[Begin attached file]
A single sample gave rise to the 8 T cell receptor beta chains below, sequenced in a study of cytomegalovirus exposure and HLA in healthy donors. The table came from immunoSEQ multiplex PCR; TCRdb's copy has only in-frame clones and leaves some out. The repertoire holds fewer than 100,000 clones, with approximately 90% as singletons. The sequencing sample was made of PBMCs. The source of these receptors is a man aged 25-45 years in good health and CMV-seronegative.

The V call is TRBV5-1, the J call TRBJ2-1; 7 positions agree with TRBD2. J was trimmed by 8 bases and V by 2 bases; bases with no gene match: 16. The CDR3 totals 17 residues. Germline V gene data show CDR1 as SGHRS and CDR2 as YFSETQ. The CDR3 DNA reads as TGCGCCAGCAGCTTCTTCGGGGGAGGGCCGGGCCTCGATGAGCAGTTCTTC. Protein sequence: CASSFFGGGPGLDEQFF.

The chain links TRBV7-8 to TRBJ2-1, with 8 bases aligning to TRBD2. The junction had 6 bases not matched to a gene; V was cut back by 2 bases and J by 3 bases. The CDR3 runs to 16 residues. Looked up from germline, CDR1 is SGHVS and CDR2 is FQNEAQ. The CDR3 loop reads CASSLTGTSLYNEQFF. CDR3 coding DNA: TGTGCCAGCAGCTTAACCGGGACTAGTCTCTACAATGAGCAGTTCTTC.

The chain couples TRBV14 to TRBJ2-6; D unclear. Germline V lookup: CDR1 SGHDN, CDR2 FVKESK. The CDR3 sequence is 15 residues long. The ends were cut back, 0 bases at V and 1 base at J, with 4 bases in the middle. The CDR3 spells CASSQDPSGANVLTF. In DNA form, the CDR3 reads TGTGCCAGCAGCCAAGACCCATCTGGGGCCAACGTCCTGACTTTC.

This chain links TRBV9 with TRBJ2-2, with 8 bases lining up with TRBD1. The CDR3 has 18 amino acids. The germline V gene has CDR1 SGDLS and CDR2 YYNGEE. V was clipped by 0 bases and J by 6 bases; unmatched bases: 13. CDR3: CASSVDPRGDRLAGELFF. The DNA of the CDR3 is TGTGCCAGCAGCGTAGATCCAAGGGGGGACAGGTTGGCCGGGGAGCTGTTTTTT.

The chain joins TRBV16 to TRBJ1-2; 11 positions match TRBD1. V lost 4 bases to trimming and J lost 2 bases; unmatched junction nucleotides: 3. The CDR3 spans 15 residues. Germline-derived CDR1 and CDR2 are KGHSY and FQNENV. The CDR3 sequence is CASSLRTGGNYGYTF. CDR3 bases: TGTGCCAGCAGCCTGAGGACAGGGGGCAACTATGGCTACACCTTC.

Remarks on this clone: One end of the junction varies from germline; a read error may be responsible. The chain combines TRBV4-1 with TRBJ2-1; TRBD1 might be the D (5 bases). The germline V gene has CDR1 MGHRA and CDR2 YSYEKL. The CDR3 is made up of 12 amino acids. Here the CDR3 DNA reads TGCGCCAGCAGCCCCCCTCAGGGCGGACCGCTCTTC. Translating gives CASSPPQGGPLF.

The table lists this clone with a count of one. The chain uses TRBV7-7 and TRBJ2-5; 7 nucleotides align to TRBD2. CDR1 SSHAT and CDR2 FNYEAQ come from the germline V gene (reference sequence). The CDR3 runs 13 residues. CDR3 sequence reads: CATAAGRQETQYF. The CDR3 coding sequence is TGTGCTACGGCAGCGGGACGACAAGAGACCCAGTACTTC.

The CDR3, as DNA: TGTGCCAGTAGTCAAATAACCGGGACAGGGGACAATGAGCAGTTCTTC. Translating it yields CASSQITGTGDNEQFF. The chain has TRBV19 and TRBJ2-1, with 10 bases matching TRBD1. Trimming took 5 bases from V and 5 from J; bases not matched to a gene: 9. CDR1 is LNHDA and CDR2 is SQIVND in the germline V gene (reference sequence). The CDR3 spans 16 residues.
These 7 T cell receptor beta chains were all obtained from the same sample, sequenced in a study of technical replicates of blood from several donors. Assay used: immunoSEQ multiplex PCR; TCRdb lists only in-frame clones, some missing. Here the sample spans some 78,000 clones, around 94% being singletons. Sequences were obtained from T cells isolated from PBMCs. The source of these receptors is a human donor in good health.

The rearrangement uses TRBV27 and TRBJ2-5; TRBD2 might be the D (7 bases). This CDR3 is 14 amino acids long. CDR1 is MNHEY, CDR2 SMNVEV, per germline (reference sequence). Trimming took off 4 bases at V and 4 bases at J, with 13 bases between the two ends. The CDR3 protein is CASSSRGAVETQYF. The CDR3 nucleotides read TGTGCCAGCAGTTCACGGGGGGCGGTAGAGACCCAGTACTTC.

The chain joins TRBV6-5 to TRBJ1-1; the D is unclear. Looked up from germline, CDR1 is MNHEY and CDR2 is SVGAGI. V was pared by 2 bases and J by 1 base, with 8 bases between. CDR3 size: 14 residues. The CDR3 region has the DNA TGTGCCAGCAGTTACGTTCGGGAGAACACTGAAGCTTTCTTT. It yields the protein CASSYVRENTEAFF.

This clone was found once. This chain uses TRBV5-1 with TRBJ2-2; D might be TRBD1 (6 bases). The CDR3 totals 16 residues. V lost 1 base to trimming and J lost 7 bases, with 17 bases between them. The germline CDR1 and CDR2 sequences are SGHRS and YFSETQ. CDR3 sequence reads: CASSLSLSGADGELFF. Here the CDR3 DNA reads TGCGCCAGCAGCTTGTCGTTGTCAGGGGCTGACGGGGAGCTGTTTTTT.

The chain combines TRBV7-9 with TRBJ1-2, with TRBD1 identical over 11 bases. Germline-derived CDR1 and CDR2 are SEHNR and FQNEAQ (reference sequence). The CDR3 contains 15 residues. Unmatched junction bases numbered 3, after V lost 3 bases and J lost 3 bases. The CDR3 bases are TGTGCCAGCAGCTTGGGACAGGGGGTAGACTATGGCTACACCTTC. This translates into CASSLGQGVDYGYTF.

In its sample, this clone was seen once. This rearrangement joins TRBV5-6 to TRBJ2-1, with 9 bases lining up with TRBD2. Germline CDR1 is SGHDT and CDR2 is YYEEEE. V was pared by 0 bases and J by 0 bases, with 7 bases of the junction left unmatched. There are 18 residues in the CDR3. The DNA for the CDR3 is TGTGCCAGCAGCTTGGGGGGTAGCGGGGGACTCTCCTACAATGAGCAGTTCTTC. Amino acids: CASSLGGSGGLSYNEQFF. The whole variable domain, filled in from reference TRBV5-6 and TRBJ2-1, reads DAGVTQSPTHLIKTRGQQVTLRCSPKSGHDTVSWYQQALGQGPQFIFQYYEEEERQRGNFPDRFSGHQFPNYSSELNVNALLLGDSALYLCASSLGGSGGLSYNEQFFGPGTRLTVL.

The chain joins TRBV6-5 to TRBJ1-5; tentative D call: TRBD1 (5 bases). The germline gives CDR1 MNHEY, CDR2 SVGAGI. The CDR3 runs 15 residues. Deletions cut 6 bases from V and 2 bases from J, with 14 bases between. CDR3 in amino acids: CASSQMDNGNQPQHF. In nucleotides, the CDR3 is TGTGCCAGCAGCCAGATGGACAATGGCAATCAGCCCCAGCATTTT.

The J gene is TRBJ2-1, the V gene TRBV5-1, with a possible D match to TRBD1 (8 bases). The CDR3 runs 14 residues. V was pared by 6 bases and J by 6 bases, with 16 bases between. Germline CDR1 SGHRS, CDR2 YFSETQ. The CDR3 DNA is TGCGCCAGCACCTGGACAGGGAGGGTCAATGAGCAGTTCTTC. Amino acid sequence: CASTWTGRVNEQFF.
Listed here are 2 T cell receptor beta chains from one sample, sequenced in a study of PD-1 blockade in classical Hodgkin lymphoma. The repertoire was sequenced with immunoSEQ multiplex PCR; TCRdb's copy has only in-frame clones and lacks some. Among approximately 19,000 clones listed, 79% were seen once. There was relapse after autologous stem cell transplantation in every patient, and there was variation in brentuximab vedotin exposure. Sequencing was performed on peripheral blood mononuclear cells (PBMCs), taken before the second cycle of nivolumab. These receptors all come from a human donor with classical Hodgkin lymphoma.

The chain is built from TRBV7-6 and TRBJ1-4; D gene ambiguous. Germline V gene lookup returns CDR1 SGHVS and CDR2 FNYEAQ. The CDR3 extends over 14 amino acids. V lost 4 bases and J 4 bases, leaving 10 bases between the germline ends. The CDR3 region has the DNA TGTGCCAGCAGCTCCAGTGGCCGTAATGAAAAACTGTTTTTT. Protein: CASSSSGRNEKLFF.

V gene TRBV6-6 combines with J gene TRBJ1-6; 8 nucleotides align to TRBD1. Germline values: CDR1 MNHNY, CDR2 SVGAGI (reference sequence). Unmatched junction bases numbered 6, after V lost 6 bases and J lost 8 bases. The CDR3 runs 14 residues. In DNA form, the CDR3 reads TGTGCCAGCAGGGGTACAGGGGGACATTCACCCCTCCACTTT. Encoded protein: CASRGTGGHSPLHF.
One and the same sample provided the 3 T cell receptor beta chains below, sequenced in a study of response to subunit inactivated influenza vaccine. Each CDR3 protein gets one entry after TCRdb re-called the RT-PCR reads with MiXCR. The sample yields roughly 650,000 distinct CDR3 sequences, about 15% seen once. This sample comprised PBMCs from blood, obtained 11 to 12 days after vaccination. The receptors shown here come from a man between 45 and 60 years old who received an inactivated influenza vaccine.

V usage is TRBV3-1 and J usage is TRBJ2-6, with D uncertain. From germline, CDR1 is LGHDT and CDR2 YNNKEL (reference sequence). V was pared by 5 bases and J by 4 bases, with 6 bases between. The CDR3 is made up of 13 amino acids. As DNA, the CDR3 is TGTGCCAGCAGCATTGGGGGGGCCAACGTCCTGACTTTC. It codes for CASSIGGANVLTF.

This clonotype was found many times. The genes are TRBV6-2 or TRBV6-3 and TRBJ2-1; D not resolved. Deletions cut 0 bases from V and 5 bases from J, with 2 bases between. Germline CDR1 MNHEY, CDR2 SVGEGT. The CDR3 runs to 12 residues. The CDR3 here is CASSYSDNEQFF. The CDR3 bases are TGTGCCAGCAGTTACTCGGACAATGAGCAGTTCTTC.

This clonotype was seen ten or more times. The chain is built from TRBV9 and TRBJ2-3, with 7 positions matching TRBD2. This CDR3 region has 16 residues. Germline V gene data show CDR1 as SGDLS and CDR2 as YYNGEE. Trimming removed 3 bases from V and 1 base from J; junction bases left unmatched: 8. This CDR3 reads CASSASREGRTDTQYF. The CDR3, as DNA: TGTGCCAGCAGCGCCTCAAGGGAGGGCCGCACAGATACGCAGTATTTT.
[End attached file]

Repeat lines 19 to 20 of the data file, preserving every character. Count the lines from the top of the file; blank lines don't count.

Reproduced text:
The chain is built from TRBV7-6 and TRBJ1-4; D gene ambiguous. Germline V gene lookup returns CDR1 SGHVS and CDR2 FNYEAQ. The CDR3 extends over 14 amino acids. V lost 4 bases and J 4 bases, leaving 10 bases between the germline ends. The CDR3 region has the DNA TGTGCCAGCAGCTCCAGTGGCCGTAATGAAAAACTGTTTTTT. Protein: CASSSSGRNEKLFF.

V gene TRBV6-6 combines with J gene TRBJ1-6; 8 nucleotides align to TRBD1. Germline values: CDR1 MNHNY, CDR2 SVGAGI (reference sequence). Unmatched junction bases numbered 6, after V lost 6 bases and J lost 8 bases. The CDR3 runs 14 residues. In DNA form, the CDR3 reads TGTGCCAGCAGGGGTACAGGGGGACATTCACCCCTCCACTTT. Encoded protein: CASRGTGGHSPLHF.